B is for Boundaries.

R is for Reliable.

A is for Accountable

This is # 4 in a seven part series we’re working through on TRUST. We’ve been taking a look at sociologist and thought leader, Dr. Brene Brown’s acronym, B-R-A-V-I-N-G in her teaching on the Anatomy of Trust:

Because Trust is Braving Relationships.

We’ve talked about how Trust is vital for all of our Member Care Priorities: Trauma Awareness, Resilience, Fulfillment, Engagement, and Family relationships.

When working to build trust in relationships, or repair a relationship where trust has been broken, we can go through this acronym like an inventory, identify the broken places, and bring intentional and effective healing.

V is for Vault

What is it?

Vault noun \ˈvȯlt\

  • A room or compartment for the safekeeping of valuables.
  • Whereas a ‘safe’ connotes something smaller than a vault, and may be movable, a vault is generally built in-place and would be torn down rather than moved.

“Vault” is the term Brene Brown uses for a picture of confidentiality, which is an essential component of Trust. According to the definitions here, I think it works. A place of safekeeping for the valuable stories that are shared with us… a built-in place of shared honor that would be torn down, rather than moved.

What does it have to do with trust

In order for trust to be built, someone has to take a risk. That risk is either honored and a brick of trust is laid into the foundation of trust.

Or…

Ah.. the heartbreak of the “or”….

… the risk is proven to have been miscalculated, and the foundation of trust is damaged.

One of the greatest ways a person demonstrates their desire to build trust into a relationship is by taking that risk… by sharing his or her sacred stories. These are the treasures that are tentatively offered, at risk… stories of celebration, stories of pain, stories of history, stories that make us vulnerable in our authenticity. When our stories are honored, we are honored. When our stories are held in confidence — not because they are secret, but because they are ours; our stories to tell to whom we wish, the way we wish and when we wish — when our stories are honored this way, we are honored.. and we will trust the one who has honored us this way.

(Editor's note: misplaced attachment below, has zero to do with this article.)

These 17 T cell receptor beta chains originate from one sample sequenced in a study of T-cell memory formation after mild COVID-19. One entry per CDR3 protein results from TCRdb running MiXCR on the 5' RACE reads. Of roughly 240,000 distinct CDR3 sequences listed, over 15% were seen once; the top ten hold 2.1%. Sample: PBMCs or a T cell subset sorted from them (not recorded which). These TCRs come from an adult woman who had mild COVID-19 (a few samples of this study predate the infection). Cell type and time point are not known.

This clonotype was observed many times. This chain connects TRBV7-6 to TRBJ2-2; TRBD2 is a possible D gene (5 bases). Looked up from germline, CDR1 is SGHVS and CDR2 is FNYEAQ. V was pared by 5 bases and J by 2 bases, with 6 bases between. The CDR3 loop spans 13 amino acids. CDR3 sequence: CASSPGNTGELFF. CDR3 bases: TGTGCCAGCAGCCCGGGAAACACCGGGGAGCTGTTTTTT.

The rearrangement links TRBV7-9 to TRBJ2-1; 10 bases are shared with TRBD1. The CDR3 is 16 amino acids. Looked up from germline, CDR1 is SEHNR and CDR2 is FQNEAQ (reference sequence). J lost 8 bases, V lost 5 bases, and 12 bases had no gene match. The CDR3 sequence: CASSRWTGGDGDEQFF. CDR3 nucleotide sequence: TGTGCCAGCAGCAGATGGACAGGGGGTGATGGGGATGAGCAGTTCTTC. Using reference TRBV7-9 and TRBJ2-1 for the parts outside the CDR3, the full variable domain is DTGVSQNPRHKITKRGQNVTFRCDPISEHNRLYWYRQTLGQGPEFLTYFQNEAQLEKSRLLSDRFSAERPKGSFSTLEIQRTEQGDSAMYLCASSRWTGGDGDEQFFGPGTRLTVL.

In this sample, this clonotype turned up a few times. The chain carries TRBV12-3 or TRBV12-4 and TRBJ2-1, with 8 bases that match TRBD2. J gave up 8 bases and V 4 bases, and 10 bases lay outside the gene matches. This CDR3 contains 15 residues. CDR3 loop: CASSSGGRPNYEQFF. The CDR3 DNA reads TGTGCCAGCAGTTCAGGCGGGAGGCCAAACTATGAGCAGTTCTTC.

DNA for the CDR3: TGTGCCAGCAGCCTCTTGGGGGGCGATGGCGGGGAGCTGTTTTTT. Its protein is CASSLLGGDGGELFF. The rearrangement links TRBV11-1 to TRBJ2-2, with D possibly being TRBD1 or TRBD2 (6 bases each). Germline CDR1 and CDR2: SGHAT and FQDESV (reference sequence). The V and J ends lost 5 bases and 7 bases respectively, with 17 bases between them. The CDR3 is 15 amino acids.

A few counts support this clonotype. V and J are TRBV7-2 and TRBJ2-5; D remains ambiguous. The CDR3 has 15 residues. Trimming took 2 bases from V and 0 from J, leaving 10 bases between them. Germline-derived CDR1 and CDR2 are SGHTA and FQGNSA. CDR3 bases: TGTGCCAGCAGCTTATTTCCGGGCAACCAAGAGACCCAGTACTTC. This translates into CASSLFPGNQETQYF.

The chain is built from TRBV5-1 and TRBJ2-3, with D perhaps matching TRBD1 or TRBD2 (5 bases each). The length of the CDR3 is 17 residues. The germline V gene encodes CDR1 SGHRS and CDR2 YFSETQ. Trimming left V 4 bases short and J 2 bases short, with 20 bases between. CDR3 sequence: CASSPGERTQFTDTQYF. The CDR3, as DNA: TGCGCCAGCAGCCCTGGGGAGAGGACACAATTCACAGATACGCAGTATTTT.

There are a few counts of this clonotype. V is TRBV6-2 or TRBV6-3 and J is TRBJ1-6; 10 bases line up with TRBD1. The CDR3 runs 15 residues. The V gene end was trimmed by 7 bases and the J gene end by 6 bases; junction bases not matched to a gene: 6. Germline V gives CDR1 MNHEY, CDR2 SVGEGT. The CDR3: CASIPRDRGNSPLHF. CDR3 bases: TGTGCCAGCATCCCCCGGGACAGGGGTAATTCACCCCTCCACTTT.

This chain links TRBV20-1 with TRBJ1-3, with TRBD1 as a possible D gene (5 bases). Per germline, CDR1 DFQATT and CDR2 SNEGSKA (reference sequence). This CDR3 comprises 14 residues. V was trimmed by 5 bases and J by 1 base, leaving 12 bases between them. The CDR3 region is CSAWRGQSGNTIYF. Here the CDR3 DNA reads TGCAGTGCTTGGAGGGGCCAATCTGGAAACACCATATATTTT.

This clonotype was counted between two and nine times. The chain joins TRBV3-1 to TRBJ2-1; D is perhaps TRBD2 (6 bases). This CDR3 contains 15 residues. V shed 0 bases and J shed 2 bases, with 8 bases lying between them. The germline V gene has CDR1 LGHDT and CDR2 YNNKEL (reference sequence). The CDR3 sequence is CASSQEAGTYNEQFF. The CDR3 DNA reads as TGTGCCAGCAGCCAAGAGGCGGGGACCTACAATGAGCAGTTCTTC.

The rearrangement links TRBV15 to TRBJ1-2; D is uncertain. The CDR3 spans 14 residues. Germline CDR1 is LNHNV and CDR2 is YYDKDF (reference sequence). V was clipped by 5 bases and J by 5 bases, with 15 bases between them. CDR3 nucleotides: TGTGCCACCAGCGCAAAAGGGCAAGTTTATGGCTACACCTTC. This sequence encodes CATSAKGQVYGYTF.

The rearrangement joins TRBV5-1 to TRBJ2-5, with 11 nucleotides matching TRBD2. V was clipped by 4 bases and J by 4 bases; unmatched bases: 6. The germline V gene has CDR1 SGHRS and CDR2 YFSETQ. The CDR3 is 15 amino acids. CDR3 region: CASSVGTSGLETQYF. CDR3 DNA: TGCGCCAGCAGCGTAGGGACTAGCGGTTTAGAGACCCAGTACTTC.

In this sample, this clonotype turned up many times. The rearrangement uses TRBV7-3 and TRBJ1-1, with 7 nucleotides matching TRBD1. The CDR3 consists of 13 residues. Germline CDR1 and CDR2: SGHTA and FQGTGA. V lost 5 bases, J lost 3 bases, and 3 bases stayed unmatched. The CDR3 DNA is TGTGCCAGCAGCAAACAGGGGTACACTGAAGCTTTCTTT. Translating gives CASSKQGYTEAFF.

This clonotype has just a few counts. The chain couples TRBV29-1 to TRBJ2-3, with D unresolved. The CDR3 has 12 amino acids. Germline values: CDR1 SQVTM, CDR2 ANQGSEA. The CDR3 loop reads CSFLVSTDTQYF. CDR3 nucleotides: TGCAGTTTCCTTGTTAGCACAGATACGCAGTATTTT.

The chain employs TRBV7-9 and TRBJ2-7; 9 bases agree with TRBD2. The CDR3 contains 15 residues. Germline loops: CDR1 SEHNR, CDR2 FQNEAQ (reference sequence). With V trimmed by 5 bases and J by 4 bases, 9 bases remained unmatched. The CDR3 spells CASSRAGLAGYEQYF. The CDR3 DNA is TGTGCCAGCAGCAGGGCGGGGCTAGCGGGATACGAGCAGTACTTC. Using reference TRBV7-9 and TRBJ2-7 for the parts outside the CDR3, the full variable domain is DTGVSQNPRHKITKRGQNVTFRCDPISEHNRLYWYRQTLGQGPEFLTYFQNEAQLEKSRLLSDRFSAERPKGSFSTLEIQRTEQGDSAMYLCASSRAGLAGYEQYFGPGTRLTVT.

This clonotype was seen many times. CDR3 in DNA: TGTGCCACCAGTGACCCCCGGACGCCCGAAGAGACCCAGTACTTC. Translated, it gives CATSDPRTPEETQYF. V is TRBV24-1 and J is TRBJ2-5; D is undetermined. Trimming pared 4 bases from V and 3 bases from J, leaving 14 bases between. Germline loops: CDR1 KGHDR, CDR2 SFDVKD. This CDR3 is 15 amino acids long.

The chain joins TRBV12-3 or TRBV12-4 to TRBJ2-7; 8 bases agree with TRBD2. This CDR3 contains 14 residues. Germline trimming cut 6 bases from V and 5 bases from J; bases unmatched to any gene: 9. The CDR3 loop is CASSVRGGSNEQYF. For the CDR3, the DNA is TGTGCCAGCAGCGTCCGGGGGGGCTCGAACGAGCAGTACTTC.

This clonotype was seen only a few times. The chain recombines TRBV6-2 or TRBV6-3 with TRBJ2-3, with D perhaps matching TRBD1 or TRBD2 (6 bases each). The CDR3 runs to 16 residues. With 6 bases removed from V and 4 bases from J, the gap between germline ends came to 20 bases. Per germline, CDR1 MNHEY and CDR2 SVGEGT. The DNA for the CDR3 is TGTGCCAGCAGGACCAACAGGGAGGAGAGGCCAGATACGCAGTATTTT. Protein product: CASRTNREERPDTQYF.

The flip side of this is when someone shares with us a story that confidentially only belongs to another person. In that moment, we are witnessing the betrayal of someone’s trust. And whether we realize it or not, no matter how intriguing the story may be, we lose trust in the person who is talking. Why would they not also share with someone else a story about me?

What can we do about it?

We can be honest.

  • Honest about admitting that we feel important when we hear, or share something confidential.
    • How likely are we to back away from a situation where someone else’s story is being shared inappropriately?
    • How tempted am I to share someone else’s story because it might make me look good.
  • Honest about how we can just be careless sometimes.
    • What would it take for me to stop and check before I tell a story about someone else?
    • How does our culture break down boundaries about sharing stories that shouldn’t be shared?
  • Honest about how we compromise confidentiality under the cover of ‘shared concern’.
    • How much information really needs to be shared when we are partnering in prayer for someone else?
    • How willing are we to hold in a ‘vault’ the personal stories we hear and allow them to be told only by the people that own them?
  • Honest about the real limits of confidentiality.
    • How well do we know and understand what the limits of the law are in regard to confidentiality? What about organizational confidentiality guidelines?
    • What kind of confidentiality can we really offer in ministry settings?
    • What can we do to make sure we don’t compromise the trust placed in us when we bear witness to those sacred stories that others share with us?
  • Honest about letting people know what they can expect regarding confidentiality in organizations or ministry roles. Most Member Care and Ministry Organizations agree that the most important thing about confidentiality is letting people know what they can and cannot expect.
    • How do our professional roles impact what we can keep confidential?
    • What might be the value in crafting a personal statement regarding confidentiality limits in regard to our ministry role?
    • How might we let people know what these boundaries are?
  • Honest about holding things in confidence whether they were shared as confidential or not.
    • Can we take time to ask ourselves, “what is the value of my sharing this story here and now?”
    • Would the person I’m talking about be pleased that I am sharing his or her story?
    • Who looks good in this story? Who looks bad?
    • What are the implications of my sharing specifics such as names and personal details, etc. Or might my illustration be just as effective if I share only the principles and leave out the personal details?

Proverbs 11:13

A gadabout gossip can’t be trusted with a secret,
but someone of integrity won’t violate a confidence.
(The Message)

 -Submitted by: Cindy Schmelzenbach